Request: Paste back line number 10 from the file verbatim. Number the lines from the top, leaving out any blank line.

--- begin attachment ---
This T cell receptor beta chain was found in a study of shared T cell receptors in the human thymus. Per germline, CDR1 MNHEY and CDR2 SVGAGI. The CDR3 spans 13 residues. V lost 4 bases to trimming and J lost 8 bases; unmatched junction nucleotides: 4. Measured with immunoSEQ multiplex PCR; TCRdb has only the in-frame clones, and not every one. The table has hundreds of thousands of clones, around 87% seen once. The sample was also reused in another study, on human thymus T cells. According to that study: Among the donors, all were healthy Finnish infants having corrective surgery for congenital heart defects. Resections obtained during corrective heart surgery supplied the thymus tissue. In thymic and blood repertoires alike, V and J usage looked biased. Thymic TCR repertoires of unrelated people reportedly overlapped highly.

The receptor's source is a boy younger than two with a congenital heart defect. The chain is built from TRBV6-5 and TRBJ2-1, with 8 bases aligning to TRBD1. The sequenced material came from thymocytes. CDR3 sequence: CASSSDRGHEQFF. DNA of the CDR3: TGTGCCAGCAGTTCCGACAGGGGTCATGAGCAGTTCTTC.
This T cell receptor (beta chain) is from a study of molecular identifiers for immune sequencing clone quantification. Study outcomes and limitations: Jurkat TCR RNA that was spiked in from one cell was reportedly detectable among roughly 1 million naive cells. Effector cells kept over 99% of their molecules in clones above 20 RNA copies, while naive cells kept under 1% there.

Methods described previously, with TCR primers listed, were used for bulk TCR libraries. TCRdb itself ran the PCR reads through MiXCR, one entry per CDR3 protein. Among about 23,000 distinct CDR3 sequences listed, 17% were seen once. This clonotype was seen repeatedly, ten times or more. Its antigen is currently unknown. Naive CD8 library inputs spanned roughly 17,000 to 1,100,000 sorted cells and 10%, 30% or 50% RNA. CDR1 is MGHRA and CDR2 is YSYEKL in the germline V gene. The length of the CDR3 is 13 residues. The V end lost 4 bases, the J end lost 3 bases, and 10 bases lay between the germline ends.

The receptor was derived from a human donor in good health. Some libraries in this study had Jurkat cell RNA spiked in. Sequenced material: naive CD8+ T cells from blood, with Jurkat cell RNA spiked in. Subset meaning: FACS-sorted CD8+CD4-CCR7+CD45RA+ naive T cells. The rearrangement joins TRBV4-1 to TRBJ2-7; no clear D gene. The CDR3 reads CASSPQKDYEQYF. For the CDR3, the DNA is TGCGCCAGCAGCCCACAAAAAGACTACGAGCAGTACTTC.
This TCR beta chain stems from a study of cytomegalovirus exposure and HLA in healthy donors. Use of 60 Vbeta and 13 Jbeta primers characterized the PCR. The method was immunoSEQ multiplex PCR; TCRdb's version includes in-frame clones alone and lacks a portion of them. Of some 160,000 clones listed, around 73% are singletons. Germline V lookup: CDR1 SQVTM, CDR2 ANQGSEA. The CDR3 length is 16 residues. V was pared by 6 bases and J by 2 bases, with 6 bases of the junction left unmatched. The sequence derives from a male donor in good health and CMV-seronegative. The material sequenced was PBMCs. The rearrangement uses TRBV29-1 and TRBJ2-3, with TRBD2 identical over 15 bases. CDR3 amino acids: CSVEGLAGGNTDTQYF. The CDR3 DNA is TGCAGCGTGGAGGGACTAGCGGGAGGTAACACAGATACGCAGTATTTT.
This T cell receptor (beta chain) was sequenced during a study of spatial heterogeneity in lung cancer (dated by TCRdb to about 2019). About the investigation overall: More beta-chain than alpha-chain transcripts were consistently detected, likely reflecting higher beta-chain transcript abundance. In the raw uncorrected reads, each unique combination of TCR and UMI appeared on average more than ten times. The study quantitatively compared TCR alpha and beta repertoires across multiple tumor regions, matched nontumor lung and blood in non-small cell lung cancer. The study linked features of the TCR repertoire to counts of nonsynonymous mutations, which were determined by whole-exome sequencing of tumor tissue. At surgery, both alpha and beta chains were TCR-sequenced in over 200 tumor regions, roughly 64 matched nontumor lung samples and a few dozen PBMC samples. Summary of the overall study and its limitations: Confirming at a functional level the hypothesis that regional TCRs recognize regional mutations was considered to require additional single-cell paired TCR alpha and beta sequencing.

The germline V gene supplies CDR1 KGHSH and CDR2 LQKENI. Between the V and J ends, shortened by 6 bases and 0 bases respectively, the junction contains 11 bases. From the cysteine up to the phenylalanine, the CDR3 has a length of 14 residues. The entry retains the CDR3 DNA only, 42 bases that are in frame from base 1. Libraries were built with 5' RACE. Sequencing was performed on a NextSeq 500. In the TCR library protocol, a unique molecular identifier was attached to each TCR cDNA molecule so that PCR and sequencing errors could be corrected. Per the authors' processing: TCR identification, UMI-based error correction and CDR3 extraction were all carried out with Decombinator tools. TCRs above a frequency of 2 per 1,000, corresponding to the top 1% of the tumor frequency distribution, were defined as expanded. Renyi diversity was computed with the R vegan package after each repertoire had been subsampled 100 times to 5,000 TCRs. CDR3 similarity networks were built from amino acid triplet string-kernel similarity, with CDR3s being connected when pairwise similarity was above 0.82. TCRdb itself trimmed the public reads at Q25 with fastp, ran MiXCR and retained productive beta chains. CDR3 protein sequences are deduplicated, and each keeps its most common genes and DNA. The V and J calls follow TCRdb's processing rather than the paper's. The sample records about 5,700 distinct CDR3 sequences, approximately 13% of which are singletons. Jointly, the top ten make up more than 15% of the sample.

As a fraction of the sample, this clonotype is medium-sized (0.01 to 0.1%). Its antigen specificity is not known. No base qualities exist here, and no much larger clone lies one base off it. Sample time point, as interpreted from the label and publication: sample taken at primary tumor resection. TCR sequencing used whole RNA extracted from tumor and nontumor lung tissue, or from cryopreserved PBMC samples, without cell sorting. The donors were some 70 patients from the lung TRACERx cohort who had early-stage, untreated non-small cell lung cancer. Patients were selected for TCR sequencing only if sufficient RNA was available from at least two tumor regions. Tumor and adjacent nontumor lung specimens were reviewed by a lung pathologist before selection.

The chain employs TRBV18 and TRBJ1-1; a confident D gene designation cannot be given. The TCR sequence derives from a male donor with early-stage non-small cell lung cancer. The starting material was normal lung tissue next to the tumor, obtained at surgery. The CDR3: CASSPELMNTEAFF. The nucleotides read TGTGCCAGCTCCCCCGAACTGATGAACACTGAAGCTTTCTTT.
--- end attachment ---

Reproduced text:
The chain employs TRBV18 and TRBJ1-1; a confident D gene designation cannot be given. The TCR sequence derives from a male donor with early-stage non-small cell lung cancer. The starting material was normal lung tissue next to the tumor, obtained at surgery. The CDR3: CASSPELMNTEAFF. The nucleotides read TGTGCCAGCTCCCCCGAACTGATGAACACTGAAGCTTTCTTT.